Collaborative efforts across the country benefit national forest, boost bio-economy
The US Forest Service reduced fire threats on more than 123,000 acres of land nationwide in fiscal year 2011 as part of a larger effort to improve the health and resiliency of national forests.
In its second year of funding, the Collaborative Forest Landscape Restoration Program also contributed $21 million to local economies through treatments that included prescribed burns and fuels thinning, producing 121 million board feet of lumber and 267,000 tons of woody biomass for bio-energy production on ten projects around the country.
As a vital program supporting the President’s America’s Great Outdoors initiative, this program promotes community-based conservation, advances job and volunteer opportunities related to conservation and outdoor recreation and builds upon existing partnerships to meet local and regional conservation goals.
The following provides highlights from the ten projects around the country that had funding in FY11:
- The Southwestern Crown Collaborative treated more than 4,200 acres of hazardous fuels on the Flathead, Lolo and Helena national forests in Montana, which also produced 6,400 tons of woody biomass.
The Selway Middle Fork project treated more than 20,000 acres of hazardous fuels on the Nez Perce Clearwater and Bitterroot National Forests in Idaho, yielding 7.8 million board feet of lumber.
- The Uncompahgre Plateau Project on Colorado’s Grand Mesa, Uncompahgre and Gunnison national forests treated more than 6,000 acres using prescribed burns and mechanical thinning.
- The Front Range project on the Pike and Isabel, Arapaho and Roosevelt national forests improved more than 5,300 acres of forest vegetation and reduced fire threats of 8,200 acres of area in the wildland urban interface.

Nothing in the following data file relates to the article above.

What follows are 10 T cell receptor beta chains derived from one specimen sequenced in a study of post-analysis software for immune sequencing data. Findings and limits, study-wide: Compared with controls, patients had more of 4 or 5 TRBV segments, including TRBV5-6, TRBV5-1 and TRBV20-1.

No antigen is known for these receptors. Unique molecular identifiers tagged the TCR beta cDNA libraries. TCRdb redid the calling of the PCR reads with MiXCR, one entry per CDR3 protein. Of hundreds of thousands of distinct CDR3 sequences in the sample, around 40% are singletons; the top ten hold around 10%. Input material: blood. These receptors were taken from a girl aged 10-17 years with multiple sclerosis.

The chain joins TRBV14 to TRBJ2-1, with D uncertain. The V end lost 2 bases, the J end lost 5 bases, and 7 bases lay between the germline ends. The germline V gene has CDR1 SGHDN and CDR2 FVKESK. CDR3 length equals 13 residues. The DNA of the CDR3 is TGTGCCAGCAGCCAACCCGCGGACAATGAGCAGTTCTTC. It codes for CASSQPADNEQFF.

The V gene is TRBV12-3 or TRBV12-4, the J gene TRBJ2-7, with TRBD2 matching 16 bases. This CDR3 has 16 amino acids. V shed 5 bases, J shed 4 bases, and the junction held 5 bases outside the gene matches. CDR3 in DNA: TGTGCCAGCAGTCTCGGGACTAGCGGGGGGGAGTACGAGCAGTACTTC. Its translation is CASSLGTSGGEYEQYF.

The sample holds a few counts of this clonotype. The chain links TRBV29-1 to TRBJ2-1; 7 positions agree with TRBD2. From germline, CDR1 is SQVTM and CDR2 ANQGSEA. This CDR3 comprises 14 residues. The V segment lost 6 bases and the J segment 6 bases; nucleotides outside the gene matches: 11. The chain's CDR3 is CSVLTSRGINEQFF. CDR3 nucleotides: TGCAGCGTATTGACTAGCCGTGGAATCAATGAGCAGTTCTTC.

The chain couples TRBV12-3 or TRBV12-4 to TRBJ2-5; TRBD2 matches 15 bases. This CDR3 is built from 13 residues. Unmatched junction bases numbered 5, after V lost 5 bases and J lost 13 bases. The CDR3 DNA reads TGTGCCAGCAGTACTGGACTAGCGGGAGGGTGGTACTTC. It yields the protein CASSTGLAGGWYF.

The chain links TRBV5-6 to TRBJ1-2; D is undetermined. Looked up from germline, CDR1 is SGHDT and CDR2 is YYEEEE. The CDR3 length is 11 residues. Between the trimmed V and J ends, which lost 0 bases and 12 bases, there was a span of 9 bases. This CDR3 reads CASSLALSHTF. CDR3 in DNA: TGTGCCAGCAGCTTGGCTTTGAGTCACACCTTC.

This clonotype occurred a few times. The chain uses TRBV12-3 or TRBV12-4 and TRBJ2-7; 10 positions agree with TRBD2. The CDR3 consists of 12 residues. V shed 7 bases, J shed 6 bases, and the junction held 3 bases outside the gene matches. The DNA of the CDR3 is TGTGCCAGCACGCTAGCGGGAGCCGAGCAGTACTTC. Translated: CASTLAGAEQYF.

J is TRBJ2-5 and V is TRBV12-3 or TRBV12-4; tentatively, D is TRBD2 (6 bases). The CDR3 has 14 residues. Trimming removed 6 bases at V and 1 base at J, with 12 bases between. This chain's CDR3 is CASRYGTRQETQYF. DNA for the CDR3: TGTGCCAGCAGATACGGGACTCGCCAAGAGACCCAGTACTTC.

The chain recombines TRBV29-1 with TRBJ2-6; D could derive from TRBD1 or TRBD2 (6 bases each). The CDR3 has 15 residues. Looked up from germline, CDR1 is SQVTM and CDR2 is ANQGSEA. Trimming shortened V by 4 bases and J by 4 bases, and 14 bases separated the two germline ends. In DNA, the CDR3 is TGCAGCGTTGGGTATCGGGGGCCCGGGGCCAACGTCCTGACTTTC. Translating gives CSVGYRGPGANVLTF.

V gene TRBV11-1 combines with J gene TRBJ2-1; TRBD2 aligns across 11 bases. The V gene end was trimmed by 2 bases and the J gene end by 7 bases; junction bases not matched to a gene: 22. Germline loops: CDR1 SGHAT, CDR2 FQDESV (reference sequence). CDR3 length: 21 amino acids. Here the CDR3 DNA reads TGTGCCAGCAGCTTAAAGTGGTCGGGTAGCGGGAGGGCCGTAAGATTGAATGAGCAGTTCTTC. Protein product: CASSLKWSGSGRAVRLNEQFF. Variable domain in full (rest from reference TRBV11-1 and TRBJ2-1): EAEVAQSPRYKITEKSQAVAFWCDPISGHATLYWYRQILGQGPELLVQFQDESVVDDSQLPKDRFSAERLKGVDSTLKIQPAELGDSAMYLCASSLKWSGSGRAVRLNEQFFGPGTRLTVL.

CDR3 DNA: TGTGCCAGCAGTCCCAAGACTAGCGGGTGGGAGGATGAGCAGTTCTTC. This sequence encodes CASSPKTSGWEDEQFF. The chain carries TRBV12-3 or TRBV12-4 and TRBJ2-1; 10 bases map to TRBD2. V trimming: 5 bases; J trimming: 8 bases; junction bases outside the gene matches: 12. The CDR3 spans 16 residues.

- The Four Forest Restoration Project on the Apache-Sitgreaves, Coconino, Kaibab and Tonto national forest improved forest vegetation, restored habitat on 111,000 acres and emphasized identifying and beginning major rehabilitation work on areas impacted by the Wallow and Schultz fires.
- In New Mexico, the Southwest Jemez Mountains Project improved more than 17,000 acres of rangeland and upgraded or maintained 77 miles of roads on the Santa Fe National Forest and the Valles Caldera National Preserve.
- The Dinkey Lake Landscape Restoration Project in the Sierra National Forest treated hazardous fuels on more than 4,000 acres of forest, most within the wildland urban interface, yielding nearly 8 million board feet of lumber.
- In Oregon, the Deschutes Collaborative Forest used prescribed burns and mechanical thinning to produce more than 29,000 tons of woody biomass and more than 8 million board feet of lumber. The project also maintained 183 miles of trails mostly through volunteer efforts.
- The Tapash Project restored or enhanced nearly 3,000 acres of terrestrial habitat on the Okanogan-Wenatchee National Forest in Washington. The project also produced 35,200 tons of woody biomass using hazardous fuel reduction treatments.
On Florida’s Osceola National Forest, the Accelerating Longleaf Restoration Project treated hazardous fuels in more than 34,000 acres of forest, most of which was in the wildland urban interface, to produce more than 12.6 million board feet of lumber.